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Creativity Appears an Upside to ADHD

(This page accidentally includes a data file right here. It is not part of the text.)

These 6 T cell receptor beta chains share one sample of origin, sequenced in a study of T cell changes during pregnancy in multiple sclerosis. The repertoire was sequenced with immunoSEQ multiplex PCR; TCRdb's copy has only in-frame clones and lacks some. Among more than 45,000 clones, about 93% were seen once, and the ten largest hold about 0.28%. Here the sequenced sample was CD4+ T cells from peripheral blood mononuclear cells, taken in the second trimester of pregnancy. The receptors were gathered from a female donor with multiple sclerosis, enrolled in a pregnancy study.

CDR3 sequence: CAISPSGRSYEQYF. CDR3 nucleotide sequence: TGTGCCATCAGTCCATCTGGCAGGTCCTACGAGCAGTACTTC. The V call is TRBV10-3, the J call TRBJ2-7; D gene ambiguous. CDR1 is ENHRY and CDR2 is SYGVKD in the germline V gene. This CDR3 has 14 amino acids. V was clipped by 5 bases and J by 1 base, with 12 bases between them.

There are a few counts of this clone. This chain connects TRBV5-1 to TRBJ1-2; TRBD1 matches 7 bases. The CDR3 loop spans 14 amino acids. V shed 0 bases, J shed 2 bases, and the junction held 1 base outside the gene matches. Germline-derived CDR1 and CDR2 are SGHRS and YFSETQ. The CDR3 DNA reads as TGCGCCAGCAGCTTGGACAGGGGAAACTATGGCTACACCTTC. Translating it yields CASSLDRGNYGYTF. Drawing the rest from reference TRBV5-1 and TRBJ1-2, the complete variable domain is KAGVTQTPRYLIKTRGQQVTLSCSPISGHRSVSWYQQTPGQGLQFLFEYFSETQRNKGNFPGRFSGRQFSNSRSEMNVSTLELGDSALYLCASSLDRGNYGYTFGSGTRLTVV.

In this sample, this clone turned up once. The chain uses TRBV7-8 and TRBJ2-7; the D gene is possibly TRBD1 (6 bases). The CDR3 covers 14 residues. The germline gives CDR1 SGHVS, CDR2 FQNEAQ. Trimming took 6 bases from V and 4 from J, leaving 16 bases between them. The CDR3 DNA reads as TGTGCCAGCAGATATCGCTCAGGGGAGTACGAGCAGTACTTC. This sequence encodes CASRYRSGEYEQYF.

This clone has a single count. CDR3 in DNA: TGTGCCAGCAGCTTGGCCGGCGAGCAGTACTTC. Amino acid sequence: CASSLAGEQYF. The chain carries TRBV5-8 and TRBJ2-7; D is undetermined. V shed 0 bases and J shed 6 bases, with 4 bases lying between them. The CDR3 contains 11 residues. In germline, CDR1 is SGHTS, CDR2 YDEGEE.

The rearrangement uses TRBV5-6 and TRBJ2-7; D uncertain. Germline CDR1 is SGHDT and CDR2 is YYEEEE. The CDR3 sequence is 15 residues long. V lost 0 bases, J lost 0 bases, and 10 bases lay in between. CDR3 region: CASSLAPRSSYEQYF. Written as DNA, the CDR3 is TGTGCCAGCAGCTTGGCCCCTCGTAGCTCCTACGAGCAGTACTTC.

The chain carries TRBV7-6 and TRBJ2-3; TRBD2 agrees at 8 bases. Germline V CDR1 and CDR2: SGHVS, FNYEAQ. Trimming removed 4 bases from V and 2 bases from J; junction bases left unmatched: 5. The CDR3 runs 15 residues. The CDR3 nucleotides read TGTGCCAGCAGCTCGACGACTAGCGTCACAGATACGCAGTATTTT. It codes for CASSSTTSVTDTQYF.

A new study in the April 2011 issue of Journal of Personality and Individual Differences found that adults with attention deficit hyperactivity disorder (ADHD) enjoyed more creative achievement than those who didn't have the disorder. "For the same reason that ADHD might create problems, like distraction, it can also allow an openness to new ideas," said Dr. Holly White, assistant professor of cognitive psychology at Eckerd College in St. Petersburg, Florida, and co-author of the paper. "Not being completely focused on a task lets the mind make associations that might not have happened otherwise." Dr. White and Dr. Priti Shah at the University of Michigan gave 60 college students – half of them with ADHD – a series of tests measuring creativity across 10 domains. The ADHD group scored higher across the board. The ADHD group showed more of a preference for brainstorming and generating ideas than the non-ADHD group, which preferred refining and clarifying ideas. The study is a follow-up to one done in 2006, which focused on laboratory measures of creativity and found that ADHD individuals show better performance on tests of creative divergent thinking. "We didn't know if that would translate into real-life achievement," said Dr. Shah. "The current study suggests that it does." [Press release] [Journal of Personality and Individual Differences abstract]